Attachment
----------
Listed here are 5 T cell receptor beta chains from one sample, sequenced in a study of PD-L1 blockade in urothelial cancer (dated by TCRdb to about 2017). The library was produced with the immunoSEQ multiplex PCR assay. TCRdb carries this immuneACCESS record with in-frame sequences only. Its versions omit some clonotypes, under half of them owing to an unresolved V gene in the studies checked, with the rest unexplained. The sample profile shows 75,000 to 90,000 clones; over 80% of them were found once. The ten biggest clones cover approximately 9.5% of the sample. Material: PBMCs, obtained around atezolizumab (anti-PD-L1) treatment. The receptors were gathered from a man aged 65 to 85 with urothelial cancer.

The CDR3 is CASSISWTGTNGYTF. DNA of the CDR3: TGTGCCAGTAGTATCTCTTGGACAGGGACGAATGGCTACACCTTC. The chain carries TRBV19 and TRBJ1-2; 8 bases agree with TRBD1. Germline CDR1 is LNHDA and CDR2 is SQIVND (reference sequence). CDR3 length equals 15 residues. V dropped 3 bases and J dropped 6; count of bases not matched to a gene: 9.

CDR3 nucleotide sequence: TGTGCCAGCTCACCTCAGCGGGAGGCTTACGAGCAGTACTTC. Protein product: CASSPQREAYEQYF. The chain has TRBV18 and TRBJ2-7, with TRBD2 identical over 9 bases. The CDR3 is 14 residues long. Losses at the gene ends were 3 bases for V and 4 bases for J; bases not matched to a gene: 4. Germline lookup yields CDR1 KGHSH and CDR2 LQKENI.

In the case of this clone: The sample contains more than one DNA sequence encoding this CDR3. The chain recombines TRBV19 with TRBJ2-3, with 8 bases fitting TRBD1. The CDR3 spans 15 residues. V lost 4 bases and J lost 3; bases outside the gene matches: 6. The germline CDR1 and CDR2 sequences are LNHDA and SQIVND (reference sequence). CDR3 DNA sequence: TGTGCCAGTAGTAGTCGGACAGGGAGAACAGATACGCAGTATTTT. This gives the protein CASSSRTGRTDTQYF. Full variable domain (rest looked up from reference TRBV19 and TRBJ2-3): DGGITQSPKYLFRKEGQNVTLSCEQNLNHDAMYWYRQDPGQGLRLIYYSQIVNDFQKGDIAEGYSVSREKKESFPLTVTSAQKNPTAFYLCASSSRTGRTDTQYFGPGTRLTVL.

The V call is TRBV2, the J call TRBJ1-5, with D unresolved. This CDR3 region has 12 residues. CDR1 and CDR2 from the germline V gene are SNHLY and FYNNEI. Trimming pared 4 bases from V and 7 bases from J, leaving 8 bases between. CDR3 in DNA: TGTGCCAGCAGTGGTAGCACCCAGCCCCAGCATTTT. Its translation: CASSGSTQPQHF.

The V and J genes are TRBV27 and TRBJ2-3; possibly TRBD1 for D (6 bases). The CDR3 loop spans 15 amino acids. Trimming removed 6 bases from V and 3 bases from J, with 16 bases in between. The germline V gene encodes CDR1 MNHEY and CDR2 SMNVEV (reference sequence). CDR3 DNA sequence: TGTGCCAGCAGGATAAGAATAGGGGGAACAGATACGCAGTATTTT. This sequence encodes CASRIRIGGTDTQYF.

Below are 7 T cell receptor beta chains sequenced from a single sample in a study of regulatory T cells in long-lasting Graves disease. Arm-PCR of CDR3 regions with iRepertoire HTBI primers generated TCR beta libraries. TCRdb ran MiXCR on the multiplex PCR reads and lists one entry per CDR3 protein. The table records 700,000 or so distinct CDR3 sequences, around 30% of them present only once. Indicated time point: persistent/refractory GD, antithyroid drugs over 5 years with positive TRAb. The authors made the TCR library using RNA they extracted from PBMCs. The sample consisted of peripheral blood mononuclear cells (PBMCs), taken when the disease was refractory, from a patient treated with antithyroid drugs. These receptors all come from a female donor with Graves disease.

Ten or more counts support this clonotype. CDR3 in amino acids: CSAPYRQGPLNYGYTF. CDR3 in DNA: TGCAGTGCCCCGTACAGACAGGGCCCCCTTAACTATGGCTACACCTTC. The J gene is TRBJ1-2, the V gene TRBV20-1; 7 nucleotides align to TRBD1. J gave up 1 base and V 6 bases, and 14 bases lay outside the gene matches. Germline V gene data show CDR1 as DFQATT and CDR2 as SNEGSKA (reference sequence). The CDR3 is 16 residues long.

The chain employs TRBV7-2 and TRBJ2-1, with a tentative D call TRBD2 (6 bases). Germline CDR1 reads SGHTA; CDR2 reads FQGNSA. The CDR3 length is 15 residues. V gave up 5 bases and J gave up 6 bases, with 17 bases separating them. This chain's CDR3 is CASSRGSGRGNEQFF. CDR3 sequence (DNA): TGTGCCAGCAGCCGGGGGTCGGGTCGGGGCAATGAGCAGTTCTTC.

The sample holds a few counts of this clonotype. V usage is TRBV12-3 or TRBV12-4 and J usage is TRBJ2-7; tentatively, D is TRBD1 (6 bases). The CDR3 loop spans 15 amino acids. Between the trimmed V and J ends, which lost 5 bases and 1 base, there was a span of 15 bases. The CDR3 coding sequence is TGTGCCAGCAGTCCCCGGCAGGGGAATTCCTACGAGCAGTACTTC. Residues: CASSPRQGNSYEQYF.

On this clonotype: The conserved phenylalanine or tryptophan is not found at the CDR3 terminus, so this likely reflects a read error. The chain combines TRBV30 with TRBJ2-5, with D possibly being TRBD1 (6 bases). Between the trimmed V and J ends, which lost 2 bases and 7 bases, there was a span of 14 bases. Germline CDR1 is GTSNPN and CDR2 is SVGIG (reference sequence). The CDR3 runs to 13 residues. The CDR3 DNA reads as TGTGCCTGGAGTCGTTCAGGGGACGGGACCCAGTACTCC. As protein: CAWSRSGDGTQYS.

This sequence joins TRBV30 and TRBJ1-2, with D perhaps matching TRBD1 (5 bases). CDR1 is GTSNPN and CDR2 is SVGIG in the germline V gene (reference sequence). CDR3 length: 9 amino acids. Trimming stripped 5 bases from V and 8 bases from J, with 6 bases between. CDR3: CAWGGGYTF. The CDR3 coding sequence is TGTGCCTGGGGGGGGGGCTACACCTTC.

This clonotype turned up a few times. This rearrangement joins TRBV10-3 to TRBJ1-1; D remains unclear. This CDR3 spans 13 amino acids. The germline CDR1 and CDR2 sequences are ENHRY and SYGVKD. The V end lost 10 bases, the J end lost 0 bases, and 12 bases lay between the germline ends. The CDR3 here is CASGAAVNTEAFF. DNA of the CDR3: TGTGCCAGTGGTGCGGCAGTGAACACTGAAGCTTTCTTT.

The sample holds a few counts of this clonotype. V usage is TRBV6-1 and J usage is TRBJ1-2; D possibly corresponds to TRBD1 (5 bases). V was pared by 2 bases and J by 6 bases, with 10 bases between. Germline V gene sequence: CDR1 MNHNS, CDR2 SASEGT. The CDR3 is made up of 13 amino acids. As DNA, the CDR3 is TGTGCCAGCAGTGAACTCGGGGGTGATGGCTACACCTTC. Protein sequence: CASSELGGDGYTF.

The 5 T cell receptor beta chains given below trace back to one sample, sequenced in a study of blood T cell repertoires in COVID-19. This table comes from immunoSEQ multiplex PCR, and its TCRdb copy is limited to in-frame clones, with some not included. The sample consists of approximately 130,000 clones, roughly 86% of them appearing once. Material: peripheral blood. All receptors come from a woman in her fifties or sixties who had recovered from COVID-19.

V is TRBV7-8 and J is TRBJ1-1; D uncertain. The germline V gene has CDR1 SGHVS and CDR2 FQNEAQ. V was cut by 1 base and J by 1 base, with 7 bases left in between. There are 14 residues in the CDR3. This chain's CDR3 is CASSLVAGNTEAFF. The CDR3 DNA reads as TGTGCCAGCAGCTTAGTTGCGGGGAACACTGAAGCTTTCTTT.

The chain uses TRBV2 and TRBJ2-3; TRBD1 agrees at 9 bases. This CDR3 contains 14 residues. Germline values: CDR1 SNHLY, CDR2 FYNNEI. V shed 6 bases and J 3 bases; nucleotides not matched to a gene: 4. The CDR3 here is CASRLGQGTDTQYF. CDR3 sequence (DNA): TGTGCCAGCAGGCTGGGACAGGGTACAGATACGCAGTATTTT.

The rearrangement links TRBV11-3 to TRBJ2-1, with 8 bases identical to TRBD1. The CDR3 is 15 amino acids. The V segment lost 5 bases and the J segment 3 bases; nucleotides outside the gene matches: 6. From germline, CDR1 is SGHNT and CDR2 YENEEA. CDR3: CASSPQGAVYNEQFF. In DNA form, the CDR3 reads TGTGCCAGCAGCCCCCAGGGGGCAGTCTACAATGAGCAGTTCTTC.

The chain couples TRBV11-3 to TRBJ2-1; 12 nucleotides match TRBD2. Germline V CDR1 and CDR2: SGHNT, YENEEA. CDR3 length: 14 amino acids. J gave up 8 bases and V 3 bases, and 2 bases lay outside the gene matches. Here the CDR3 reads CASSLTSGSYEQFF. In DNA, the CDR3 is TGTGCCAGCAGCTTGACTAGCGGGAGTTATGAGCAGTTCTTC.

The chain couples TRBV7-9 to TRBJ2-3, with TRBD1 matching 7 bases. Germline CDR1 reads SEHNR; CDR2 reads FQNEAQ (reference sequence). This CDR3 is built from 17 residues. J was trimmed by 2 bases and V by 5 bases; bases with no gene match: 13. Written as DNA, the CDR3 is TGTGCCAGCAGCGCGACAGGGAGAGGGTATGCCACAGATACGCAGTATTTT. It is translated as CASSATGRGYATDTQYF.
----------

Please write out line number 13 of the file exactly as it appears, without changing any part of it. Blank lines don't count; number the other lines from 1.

This clonotype turned up a few times. This rearrangement joins TRBV10-3 to TRBJ1-1; D remains unclear. This CDR3 spans 13 amino acids. The germline CDR1 and CDR2 sequences are ENHRY and SYGVKD. The V end lost 10 bases, the J end lost 0 bases, and 12 bases lay between the germline ends. The CDR3 here is CASGAAVNTEAFF. DNA of the CDR3: TGTGCCAGTGGTGCGGCAGTGAACACTGAAGCTTTCTTT.